A.J. Scherer said...

I think that shopping centers today are still geared more towards women than men. Most men do not enjoy going shopping especially shopping in malls. The companies know this and thus gear most of their advertisements towards women. In terms of the stores that are in malls, women are still their target customers.

Melinda said...

I agree that Selfridge's & Co. and other shopping experiences cater more toward women. That still exists today. Today many women can go to the mall and shop while getting a haircut and pedicure. Most of the stores in the mall cater to female consumers because many companys are aware that women can shop for hours and can look and buy from store to store. While men on the other hand just go in and out of the store because most men allready know what they are looking for. And most women look to get ideas of what to purchase which takes allot more time. Therefor it is logical that most malls should cater to women.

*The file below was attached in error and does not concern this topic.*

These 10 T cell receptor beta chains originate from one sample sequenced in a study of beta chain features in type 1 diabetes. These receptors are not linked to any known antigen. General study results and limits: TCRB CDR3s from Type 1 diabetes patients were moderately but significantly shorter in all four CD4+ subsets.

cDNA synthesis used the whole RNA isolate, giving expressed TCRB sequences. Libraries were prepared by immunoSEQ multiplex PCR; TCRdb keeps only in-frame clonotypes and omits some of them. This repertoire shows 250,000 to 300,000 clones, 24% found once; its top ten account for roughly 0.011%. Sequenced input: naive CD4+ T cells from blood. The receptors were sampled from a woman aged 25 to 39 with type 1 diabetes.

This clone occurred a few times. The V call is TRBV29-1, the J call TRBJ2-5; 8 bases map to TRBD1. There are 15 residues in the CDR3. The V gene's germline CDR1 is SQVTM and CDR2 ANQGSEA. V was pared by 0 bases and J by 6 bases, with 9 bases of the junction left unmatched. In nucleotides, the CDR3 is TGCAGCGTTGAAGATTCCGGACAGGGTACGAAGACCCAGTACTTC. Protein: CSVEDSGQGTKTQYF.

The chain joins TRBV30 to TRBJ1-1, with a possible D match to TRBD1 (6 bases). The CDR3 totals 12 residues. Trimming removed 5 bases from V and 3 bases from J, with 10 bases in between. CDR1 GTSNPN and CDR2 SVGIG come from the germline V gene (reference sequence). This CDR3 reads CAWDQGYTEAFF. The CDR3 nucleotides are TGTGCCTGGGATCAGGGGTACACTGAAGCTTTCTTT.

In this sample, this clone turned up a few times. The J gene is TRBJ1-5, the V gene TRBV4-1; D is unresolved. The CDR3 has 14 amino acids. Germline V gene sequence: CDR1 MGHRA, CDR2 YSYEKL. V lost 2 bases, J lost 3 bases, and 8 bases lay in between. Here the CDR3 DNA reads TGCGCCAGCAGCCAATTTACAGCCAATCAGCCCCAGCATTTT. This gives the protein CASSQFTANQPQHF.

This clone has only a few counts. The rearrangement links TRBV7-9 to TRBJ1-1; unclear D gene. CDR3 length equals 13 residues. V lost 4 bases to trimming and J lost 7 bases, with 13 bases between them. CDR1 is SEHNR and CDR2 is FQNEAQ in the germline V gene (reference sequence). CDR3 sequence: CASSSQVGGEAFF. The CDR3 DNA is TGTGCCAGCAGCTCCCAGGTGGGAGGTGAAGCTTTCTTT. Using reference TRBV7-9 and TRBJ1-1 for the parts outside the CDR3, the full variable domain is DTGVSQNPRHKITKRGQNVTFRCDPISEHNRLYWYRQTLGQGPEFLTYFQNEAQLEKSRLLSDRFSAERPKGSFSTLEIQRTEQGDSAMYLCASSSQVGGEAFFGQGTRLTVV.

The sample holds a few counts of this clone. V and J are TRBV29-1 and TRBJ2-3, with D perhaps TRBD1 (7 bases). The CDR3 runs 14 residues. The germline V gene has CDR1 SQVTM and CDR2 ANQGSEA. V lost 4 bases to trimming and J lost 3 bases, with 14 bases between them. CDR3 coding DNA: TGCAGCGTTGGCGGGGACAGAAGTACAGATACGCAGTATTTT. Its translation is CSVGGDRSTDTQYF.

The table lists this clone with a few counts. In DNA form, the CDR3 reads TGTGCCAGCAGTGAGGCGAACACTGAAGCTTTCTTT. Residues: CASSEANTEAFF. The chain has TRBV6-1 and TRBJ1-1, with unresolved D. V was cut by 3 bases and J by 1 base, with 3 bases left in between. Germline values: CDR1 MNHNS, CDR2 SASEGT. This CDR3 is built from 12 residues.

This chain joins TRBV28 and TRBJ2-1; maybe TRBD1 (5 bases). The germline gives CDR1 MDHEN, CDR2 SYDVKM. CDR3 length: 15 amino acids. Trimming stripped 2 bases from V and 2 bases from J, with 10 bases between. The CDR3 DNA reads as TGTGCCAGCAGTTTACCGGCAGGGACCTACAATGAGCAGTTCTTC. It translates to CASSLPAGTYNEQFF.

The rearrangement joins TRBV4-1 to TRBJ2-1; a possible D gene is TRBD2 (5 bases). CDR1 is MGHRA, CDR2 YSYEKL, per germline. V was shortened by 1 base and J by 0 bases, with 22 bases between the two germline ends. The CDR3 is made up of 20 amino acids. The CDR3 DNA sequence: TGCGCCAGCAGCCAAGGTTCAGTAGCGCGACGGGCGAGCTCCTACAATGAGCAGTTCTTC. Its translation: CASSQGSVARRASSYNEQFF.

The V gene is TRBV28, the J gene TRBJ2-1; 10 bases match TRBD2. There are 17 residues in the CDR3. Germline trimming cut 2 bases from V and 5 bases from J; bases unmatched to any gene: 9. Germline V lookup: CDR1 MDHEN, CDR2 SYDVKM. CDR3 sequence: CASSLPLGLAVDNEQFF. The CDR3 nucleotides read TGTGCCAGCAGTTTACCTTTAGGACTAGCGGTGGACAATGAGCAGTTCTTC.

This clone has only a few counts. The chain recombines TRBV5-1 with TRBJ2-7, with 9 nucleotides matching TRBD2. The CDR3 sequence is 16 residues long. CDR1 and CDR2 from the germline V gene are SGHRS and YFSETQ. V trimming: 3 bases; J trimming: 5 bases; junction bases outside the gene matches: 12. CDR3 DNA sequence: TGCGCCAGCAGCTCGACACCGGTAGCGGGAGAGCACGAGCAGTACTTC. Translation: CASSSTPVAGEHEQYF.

Katelyn said...

I grew up in a small town outside of austin, we would go to up to austin to go to the mall like every two months or something and when we did it would be an all day experience. We would eat lunch there, get ice cream there, shop of course, even see a movie. The "La Palmera" mall is a disappointment compared to what I am used to. I do nothing at la palmera but walk in and get what i need in the fastest way possible. Even though malls are geared toward women i remember seeing a lot more men in Barton Creek mall in austin then at La Palmera or the other one.

elackey said...

The mall in Corpus is equivalent to "architectural masterpiece" because
each store is able to freely design the interior how they feel it will
best be persuasive to their customers. Bath and Body Works for example,
has servile sinks around the store since it has soaps you can try. As well
as different perfumes and lotions to freely sample. Bath and Body works is